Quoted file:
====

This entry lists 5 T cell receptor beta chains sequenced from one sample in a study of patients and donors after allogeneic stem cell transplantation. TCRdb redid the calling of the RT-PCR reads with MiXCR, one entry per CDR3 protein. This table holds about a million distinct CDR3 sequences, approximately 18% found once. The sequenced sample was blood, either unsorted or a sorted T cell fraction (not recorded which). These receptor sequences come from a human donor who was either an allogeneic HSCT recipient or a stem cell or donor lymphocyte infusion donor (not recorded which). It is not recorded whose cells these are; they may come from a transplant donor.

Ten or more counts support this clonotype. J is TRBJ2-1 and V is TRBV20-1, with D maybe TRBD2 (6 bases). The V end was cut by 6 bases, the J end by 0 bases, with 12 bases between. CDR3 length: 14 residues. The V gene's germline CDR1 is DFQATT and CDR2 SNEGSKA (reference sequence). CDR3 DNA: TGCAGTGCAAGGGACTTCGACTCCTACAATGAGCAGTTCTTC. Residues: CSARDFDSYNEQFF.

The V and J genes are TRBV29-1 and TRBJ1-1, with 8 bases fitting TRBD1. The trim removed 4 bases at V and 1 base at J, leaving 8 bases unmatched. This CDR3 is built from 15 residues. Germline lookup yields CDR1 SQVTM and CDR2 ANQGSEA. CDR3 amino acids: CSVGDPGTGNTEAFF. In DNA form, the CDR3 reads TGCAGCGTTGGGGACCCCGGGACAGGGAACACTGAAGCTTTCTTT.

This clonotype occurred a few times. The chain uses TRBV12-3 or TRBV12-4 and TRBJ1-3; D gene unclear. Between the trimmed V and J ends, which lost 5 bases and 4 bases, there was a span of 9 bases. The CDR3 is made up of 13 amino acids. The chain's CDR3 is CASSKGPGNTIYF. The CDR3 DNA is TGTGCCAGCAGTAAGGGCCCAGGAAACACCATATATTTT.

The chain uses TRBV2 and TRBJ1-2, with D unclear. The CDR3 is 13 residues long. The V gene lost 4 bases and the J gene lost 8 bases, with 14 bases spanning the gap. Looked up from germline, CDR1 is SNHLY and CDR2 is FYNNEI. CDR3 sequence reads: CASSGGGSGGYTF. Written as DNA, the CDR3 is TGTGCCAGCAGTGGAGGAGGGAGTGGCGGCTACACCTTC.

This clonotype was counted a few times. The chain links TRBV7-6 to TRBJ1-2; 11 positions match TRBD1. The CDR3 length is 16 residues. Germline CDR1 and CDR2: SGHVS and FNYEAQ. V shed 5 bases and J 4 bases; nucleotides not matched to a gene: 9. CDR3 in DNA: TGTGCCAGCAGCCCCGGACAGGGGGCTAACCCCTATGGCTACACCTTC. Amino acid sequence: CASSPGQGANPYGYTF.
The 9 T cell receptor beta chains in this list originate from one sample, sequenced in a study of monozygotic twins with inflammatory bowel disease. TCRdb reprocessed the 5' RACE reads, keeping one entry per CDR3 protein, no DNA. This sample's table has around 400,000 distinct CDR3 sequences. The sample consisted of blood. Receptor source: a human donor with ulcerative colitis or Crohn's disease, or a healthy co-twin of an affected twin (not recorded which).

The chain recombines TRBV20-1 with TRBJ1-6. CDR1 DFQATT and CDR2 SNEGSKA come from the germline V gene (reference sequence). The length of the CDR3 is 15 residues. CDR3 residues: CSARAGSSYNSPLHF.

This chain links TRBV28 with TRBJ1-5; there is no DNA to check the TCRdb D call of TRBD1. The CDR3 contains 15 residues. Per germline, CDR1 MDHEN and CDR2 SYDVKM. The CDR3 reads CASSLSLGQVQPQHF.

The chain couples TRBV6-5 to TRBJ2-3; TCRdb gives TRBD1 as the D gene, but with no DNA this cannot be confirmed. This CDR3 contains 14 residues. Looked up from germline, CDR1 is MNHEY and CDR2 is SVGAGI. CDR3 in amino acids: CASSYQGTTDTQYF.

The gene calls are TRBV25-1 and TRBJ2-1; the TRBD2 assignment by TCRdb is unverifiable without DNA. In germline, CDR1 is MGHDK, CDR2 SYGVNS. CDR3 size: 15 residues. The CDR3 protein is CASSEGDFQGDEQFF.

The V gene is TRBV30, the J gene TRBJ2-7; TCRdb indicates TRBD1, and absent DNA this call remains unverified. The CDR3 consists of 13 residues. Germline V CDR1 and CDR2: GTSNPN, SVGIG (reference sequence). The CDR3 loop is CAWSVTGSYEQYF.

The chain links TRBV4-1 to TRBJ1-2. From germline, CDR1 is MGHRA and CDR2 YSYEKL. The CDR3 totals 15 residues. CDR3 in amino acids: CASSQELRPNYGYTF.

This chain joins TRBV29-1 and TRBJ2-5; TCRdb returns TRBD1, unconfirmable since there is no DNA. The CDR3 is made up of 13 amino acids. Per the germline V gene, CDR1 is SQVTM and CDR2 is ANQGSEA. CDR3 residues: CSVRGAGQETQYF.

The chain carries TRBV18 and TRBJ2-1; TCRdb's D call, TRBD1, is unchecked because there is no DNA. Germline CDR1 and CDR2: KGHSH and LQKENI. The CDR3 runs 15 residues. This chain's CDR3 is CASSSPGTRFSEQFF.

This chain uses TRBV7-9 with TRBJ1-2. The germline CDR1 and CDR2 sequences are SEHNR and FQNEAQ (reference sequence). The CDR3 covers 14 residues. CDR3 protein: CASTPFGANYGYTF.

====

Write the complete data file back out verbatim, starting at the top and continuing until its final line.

This entry lists 5 T cell receptor beta chains sequenced from one sample in a study of patients and donors after allogeneic stem cell transplantation. TCRdb redid the calling of the RT-PCR reads with MiXCR, one entry per CDR3 protein. This table holds about a million distinct CDR3 sequences, approximately 18% found once. The sequenced sample was blood, either unsorted or a sorted T cell fraction (not recorded which). These receptor sequences come from a human donor who was either an allogeneic HSCT recipient or a stem cell or donor lymphocyte infusion donor (not recorded which). It is not recorded whose cells these are; they may come from a transplant donor.

Ten or more counts support this clonotype. J is TRBJ2-1 and V is TRBV20-1, with D maybe TRBD2 (6 bases). The V end was cut by 6 bases, the J end by 0 bases, with 12 bases between. CDR3 length: 14 residues. The V gene's germline CDR1 is DFQATT and CDR2 SNEGSKA (reference sequence). CDR3 DNA: TGCAGTGCAAGGGACTTCGACTCCTACAATGAGCAGTTCTTC. Residues: CSARDFDSYNEQFF.

The V and J genes are TRBV29-1 and TRBJ1-1, with 8 bases fitting TRBD1. The trim removed 4 bases at V and 1 base at J, leaving 8 bases unmatched. This CDR3 is built from 15 residues. Germline lookup yields CDR1 SQVTM and CDR2 ANQGSEA. CDR3 amino acids: CSVGDPGTGNTEAFF. In DNA form, the CDR3 reads TGCAGCGTTGGGGACCCCGGGACAGGGAACACTGAAGCTTTCTTT.

This clonotype occurred a few times. The chain uses TRBV12-3 or TRBV12-4 and TRBJ1-3; D gene unclear. Between the trimmed V and J ends, which lost 5 bases and 4 bases, there was a span of 9 bases. The CDR3 is made up of 13 amino acids. The chain's CDR3 is CASSKGPGNTIYF. The CDR3 DNA is TGTGCCAGCAGTAAGGGCCCAGGAAACACCATATATTTT.

The chain uses TRBV2 and TRBJ1-2, with D unclear. The CDR3 is 13 residues long. The V gene lost 4 bases and the J gene lost 8 bases, with 14 bases spanning the gap. Looked up from germline, CDR1 is SNHLY and CDR2 is FYNNEI. CDR3 sequence reads: CASSGGGSGGYTF. Written as DNA, the CDR3 is TGTGCCAGCAGTGGAGGAGGGAGTGGCGGCTACACCTTC.

This clonotype was counted a few times. The chain links TRBV7-6 to TRBJ1-2; 11 positions match TRBD1. The CDR3 length is 16 residues. Germline CDR1 and CDR2: SGHVS and FNYEAQ. V shed 5 bases and J 4 bases; nucleotides not matched to a gene: 9. CDR3 in DNA: TGTGCCAGCAGCCCCGGACAGGGGGCTAACCCCTATGGCTACACCTTC. Amino acid sequence: CASSPGQGANPYGYTF.
The 9 T cell receptor beta chains in this list originate from one sample, sequenced in a study of monozygotic twins with inflammatory bowel disease. TCRdb reprocessed the 5' RACE reads, keeping one entry per CDR3 protein, no DNA. This sample's table has around 400,000 distinct CDR3 sequences. The sample consisted of blood. Receptor source: a human donor with ulcerative colitis or Crohn's disease, or a healthy co-twin of an affected twin (not recorded which).

The chain recombines TRBV20-1 with TRBJ1-6. CDR1 DFQATT and CDR2 SNEGSKA come from the germline V gene (reference sequence). The length of the CDR3 is 15 residues. CDR3 residues: CSARAGSSYNSPLHF.

This chain links TRBV28 with TRBJ1-5; there is no DNA to check the TCRdb D call of TRBD1. The CDR3 contains 15 residues. Per germline, CDR1 MDHEN and CDR2 SYDVKM. The CDR3 reads CASSLSLGQVQPQHF.

The chain couples TRBV6-5 to TRBJ2-3; TCRdb gives TRBD1 as the D gene, but with no DNA this cannot be confirmed. This CDR3 contains 14 residues. Looked up from germline, CDR1 is MNHEY and CDR2 is SVGAGI. CDR3 in amino acids: CASSYQGTTDTQYF.

The gene calls are TRBV25-1 and TRBJ2-1; the TRBD2 assignment by TCRdb is unverifiable without DNA. In germline, CDR1 is MGHDK, CDR2 SYGVNS. CDR3 size: 15 residues. The CDR3 protein is CASSEGDFQGDEQFF.

The V gene is TRBV30, the J gene TRBJ2-7; TCRdb indicates TRBD1, and absent DNA this call remains unverified. The CDR3 consists of 13 residues. Germline V CDR1 and CDR2: GTSNPN, SVGIG (reference sequence). The CDR3 loop is CAWSVTGSYEQYF.

The chain links TRBV4-1 to TRBJ1-2. From germline, CDR1 is MGHRA and CDR2 YSYEKL. The CDR3 totals 15 residues. CDR3 in amino acids: CASSQELRPNYGYTF.

This chain joins TRBV29-1 and TRBJ2-5; TCRdb returns TRBD1, unconfirmable since there is no DNA. The CDR3 is made up of 13 amino acids. Per the germline V gene, CDR1 is SQVTM and CDR2 is ANQGSEA. CDR3 residues: CSVRGAGQETQYF.

The chain carries TRBV18 and TRBJ2-1; TCRdb's D call, TRBD1, is unchecked because there is no DNA. Germline CDR1 and CDR2: KGHSH and LQKENI. The CDR3 runs 15 residues. This chain's CDR3 is CASSSPGTRFSEQFF.

This chain uses TRBV7-9 with TRBJ1-2. The germline CDR1 and CDR2 sequences are SEHNR and FQNEAQ (reference sequence). The CDR3 covers 14 residues. CDR3 protein: CASTPFGANYGYTF.